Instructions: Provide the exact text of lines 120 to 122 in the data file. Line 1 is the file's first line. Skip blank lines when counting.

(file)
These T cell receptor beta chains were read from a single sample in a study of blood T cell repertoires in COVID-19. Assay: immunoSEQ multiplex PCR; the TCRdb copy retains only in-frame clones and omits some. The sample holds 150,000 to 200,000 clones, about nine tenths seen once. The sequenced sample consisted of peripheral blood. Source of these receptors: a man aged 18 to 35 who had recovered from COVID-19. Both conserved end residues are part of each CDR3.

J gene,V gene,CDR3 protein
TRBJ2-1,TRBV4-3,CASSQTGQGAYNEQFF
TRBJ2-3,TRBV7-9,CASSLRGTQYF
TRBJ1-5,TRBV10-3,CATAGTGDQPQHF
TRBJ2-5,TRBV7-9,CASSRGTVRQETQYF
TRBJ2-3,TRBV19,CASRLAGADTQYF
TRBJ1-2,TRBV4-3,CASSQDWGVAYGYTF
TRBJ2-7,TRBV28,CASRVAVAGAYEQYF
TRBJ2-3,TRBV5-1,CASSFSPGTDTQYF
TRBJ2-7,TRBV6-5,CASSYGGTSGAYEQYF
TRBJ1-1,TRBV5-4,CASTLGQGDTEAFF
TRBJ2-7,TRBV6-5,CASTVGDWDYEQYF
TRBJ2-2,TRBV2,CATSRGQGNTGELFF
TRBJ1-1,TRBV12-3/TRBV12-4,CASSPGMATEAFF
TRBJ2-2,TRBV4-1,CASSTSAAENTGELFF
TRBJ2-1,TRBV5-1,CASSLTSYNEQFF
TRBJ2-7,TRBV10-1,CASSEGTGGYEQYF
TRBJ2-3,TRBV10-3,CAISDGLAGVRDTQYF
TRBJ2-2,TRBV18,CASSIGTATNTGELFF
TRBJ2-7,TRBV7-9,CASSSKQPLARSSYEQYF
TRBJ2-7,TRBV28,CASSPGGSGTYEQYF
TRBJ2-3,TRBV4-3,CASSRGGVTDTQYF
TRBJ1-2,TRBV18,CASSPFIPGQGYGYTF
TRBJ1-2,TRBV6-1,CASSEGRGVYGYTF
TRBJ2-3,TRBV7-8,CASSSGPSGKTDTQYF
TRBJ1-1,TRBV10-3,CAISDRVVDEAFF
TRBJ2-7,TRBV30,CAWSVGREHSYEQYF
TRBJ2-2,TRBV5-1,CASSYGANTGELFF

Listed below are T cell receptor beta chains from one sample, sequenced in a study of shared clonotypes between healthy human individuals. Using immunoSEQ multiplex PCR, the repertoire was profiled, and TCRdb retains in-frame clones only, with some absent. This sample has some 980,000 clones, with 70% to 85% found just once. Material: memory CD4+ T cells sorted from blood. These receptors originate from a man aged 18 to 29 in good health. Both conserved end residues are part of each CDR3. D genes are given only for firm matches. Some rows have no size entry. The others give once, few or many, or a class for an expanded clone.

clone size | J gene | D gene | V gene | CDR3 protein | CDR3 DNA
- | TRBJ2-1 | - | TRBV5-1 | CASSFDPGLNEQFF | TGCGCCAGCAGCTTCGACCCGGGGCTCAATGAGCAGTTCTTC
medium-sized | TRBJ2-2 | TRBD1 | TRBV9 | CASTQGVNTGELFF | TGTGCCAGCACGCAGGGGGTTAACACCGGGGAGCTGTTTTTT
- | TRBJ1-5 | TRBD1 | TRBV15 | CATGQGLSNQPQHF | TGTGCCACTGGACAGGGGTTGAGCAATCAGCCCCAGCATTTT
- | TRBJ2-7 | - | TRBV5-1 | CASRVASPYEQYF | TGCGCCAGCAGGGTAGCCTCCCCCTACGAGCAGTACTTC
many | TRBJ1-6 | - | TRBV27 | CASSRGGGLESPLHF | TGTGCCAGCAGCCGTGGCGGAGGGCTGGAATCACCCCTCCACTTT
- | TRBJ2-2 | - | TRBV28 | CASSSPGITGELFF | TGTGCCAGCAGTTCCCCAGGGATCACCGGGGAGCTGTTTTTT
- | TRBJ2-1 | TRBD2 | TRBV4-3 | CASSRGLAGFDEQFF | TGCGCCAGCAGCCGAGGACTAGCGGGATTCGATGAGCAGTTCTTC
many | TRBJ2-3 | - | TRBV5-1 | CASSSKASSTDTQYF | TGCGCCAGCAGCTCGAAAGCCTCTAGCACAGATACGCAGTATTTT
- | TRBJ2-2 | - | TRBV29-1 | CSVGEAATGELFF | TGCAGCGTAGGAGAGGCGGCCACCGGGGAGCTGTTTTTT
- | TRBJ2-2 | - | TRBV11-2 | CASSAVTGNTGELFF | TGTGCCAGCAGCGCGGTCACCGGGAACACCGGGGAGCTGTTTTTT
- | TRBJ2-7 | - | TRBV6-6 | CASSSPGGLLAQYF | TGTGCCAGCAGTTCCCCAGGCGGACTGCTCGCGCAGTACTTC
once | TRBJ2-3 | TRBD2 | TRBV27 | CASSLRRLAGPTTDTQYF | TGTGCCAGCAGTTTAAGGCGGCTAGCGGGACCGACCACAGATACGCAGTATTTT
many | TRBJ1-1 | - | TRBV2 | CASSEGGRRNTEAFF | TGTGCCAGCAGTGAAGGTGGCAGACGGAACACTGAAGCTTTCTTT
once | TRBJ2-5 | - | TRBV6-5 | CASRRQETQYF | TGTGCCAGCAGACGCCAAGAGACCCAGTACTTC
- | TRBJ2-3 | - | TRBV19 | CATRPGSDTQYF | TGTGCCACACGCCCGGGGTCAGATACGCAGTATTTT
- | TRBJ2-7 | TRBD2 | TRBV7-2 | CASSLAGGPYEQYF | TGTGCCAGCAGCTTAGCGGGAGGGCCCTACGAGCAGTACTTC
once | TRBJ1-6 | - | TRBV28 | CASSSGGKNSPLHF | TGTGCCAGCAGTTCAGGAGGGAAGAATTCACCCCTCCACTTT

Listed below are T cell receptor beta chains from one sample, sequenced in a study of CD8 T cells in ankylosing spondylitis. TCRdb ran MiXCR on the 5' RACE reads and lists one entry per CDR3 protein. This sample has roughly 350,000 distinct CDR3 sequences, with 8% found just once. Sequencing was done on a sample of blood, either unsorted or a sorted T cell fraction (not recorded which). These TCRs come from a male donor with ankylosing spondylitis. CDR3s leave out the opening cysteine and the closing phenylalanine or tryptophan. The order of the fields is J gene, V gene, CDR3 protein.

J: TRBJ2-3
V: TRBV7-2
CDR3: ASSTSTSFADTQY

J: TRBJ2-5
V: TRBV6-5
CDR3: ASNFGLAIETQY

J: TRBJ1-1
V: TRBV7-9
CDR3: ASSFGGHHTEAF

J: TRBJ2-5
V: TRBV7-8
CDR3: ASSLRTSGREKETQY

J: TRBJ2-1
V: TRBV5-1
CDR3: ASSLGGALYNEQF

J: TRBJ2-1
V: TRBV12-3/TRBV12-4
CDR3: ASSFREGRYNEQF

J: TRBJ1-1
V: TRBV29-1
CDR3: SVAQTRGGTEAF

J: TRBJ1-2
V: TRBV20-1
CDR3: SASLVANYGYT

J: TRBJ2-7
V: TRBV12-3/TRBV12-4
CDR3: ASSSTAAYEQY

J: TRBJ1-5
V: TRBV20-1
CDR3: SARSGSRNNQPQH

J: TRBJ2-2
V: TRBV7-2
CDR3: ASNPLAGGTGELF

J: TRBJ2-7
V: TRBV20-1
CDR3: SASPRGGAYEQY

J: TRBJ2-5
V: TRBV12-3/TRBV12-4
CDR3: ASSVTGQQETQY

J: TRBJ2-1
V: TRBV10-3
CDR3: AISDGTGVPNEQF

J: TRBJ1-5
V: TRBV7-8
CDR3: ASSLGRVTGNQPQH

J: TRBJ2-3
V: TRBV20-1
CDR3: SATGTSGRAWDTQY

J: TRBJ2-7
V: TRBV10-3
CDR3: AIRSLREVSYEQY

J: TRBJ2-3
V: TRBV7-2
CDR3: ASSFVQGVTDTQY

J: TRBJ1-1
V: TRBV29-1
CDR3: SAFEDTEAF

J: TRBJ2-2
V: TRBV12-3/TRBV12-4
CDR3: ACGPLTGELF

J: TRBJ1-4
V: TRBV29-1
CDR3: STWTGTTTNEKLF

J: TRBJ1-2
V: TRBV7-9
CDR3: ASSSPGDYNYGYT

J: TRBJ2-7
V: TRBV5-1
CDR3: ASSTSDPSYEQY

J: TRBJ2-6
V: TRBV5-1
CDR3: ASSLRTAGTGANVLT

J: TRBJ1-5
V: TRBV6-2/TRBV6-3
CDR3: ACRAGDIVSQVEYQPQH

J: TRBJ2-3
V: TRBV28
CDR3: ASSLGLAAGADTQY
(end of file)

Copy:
V: TRBV5-1
CDR3: ASSLRTAGTGANVLT

J: TRBJ1-5